“Never make a principle out of your experience. Allow God to be as original with other people as He is with you.” -Oswald Chambers
March is Women's History Month. It's a perfect time to unleash my series on Women Biblical Issues. So buckle up and enjoy the ride.
The last few months I have been researching biblical equality as it pertains to the roles within marriage and roles within public church life. I absorbed so much information from both complementarian and egalitarian camps that my brain is starting to seep out of my ears. However, I have gained some imperative insight into the Bible's most bizarre and difficult verses to interpret from a consistent, holistic-scriptural-perspective, taking cultural and historical contexts, as well as original language into account. Since there is SO much information on the subject of women in church leadership and gender roles within a marriage (and society), I will be putting together a series of posts on various topics. So stay tuned!
As always input and opposing views are welcome, but let's keep in friendly, remembering that wherever one falls on these issues, both sides love the Lord and are trying to remain faithful to their understanding of scripture.
For now, I will leave you with a summary of the beliefs of both complementarianism and egalitarianism for clarity purposes.
Derived from the French word égal, meaning equal or level, also known as biblical equality, is a recent adaptation of the historic moral doctrine of Egalitarianism which holds that people should be treated as equals. Ultimately, Egalitarianism holds that all human persons are equal in fundamental worth and moral status.
Christian Egalitarianism holds that all people are equal before God and in Christ. All have equal responsibility to use their gifts and obey their calling to the glory of God. God freely calls believers to roles and ministries without regard to class, gender, or race.
According to Christian Egalitarianism, gender equality in Christian church leadership (including pastors) and in Christian marriage is biblically sound. Its theological foundations are interpretations of the teachings and example of Jesus Christ and other New Testament principles. It refers to the biblically-based belief that gender, in and of itself, neither privileges nor curtails a believer’s gifting or calling to any ministry in the church or home. It does not imply that women and men are identical or undifferentiated. Christian Egalitarianism affirms that God designed men and women to complement and benefit one another.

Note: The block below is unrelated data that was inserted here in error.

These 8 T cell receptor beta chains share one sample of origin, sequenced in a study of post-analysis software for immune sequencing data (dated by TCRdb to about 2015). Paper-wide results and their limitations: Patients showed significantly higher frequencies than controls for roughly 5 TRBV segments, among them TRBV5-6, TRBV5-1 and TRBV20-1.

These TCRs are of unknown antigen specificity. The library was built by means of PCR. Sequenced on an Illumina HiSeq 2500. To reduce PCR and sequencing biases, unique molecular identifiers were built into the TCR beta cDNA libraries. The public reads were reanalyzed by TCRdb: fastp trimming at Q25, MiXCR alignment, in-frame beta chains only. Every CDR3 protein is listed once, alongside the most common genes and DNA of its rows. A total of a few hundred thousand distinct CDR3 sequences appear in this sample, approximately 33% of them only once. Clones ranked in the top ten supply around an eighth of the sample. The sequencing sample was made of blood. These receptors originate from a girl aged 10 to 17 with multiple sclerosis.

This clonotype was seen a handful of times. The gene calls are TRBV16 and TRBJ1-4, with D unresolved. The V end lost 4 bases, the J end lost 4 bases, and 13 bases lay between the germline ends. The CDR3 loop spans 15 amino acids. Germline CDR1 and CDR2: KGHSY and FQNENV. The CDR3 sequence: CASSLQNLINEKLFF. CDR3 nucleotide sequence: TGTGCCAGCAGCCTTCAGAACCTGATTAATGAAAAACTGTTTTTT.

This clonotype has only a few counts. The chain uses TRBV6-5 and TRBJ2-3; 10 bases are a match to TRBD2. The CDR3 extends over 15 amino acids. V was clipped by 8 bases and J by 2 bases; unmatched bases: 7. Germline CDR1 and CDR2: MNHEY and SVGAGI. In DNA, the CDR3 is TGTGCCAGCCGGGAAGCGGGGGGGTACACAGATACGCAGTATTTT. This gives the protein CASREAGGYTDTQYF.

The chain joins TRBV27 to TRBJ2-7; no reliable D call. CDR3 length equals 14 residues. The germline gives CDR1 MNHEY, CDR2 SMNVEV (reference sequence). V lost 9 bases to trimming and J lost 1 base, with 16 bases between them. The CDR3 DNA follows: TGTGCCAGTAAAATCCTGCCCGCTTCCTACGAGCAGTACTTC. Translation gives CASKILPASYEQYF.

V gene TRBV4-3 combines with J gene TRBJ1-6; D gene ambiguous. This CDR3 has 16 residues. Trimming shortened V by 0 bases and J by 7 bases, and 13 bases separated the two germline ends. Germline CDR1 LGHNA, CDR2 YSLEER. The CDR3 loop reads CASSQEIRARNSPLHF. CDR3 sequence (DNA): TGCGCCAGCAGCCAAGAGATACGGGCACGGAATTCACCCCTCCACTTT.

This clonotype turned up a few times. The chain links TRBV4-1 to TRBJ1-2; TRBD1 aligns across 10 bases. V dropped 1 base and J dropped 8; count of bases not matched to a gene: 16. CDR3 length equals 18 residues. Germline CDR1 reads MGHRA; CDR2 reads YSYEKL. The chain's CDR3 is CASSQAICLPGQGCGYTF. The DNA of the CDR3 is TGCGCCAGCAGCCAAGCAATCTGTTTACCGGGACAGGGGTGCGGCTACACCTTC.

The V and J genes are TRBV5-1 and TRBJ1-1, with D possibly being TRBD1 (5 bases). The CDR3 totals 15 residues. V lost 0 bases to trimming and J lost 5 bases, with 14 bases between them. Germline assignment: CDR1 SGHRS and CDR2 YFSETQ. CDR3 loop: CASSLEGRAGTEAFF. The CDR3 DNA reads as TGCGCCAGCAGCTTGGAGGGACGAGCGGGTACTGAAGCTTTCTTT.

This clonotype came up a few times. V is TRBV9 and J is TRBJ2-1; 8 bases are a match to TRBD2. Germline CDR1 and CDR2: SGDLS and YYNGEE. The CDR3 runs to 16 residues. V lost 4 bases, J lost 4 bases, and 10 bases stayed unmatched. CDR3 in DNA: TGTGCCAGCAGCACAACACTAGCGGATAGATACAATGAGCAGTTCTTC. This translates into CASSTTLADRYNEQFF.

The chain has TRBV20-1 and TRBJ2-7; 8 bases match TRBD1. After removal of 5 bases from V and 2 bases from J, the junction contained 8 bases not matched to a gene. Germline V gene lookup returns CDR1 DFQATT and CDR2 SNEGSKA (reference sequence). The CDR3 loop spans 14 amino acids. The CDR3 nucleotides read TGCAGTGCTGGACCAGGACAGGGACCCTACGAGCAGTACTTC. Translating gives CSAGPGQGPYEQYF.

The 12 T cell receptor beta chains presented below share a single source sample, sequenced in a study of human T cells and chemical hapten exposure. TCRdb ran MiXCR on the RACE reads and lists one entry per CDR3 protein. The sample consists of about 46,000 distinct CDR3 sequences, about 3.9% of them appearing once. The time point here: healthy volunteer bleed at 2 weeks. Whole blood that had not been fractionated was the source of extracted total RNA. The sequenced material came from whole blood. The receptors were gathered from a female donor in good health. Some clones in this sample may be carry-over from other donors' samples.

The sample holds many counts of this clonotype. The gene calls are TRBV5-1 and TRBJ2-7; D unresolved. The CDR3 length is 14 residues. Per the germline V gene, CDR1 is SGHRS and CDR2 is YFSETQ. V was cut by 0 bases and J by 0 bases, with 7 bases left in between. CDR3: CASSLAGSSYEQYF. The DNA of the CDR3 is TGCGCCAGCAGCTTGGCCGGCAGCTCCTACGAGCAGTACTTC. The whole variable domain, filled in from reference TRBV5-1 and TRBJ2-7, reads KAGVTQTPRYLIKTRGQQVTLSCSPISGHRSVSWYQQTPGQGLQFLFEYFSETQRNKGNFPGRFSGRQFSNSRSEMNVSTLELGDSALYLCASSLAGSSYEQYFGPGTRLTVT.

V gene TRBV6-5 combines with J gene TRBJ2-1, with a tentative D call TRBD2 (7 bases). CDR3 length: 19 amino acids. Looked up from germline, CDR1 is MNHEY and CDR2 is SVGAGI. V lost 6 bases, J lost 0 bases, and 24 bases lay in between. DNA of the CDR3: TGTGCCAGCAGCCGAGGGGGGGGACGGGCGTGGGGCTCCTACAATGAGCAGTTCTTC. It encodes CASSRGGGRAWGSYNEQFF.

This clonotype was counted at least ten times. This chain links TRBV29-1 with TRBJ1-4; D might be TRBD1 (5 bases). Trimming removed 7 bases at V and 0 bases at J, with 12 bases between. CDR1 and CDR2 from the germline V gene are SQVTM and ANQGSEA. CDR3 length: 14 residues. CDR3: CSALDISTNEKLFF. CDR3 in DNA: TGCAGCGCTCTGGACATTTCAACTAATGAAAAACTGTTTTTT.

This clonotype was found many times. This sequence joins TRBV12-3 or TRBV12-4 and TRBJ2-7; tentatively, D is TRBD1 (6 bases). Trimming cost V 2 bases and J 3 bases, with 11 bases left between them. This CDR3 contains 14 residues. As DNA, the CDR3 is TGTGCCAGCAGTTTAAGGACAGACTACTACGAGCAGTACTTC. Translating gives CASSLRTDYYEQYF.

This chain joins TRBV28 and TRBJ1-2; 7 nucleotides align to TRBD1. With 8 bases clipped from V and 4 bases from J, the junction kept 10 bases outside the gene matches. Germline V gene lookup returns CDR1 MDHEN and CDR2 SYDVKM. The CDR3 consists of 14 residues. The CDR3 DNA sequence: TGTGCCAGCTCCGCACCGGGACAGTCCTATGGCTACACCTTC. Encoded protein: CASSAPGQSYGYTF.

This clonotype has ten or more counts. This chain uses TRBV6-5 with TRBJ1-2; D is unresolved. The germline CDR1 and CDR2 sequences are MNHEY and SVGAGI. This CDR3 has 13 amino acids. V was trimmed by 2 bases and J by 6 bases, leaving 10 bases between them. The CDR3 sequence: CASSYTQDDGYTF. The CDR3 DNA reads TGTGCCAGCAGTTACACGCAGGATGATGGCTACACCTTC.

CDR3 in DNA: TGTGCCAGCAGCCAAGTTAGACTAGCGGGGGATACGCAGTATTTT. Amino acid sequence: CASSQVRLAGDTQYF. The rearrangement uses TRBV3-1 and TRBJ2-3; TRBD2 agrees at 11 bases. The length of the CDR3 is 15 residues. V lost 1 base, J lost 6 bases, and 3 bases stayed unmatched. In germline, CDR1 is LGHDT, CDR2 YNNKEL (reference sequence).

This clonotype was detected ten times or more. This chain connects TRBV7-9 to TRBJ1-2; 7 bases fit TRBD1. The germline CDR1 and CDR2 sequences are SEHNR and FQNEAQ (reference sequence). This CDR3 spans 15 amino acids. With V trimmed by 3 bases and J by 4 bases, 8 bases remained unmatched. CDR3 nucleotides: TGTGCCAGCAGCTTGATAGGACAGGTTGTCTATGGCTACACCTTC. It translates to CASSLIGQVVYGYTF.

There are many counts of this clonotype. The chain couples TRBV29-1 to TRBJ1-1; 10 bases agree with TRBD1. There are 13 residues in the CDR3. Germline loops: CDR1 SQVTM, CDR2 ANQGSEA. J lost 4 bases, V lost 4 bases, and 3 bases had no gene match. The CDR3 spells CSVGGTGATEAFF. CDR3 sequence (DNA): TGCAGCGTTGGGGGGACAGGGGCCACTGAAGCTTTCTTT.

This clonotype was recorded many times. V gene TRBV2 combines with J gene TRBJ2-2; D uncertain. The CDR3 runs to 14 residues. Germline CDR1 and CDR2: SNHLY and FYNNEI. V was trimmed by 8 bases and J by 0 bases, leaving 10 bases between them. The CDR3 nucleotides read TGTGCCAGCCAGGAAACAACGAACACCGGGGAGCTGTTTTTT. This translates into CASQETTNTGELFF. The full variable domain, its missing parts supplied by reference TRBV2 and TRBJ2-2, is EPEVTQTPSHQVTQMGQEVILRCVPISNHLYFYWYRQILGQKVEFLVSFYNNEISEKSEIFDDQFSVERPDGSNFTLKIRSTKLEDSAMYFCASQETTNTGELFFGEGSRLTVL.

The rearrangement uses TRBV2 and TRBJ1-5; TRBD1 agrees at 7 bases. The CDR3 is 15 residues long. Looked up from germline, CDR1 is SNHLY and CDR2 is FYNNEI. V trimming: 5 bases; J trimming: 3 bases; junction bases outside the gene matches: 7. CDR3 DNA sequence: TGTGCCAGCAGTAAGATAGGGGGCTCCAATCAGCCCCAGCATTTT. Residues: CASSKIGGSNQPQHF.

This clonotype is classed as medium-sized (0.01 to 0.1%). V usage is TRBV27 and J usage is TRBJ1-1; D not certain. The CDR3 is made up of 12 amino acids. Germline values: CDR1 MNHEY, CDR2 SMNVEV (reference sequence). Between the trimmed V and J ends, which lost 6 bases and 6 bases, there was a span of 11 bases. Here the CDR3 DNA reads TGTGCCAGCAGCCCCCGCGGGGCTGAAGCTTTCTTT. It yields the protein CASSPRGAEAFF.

Complementarianism is a term to describe a theological view held by some Christians that differing, non-overlapping roles between men and women, manifested in marriage, church leadership, and elsewhere, is biblically required. The term Complementarian was coined in recent years and largely replaces today what previously was known as the Traditionalist or Hierarchical view of gender relationships. It comes from the tenet that men and women are designed to complement one another. The opposing viewpoint is Christian egalitarianism which maintains that there are no biblically-required distinctions between men and women in marriage, church leadership, or elsewhere.Complementarianism holds that "God has created men and women equal in their essential dignity and human personhood, but different and complementary in function with male headship in the home and in the Church." Unlike the historic Christian Traditionalist or Hierarchical patriarchal perspective of gender relationships, complementarianism maintains that men and women are equal in the sense that they bear God’s image equally. But with respect to roles in the church and in marriage, gender-based differences determine or restrict the roles appropriate for each. Specifically, there are requirements of men, and restrictions on women.
The complementarian position has clear implications for the ordination of women as well as for Christian views of marriage. Men are expected to take spiritual responsibility, often called headship, for leadership in the home and in the church. Women are restricted from holding the teaching office of the church and from spiritual leadership in the home and in marriage.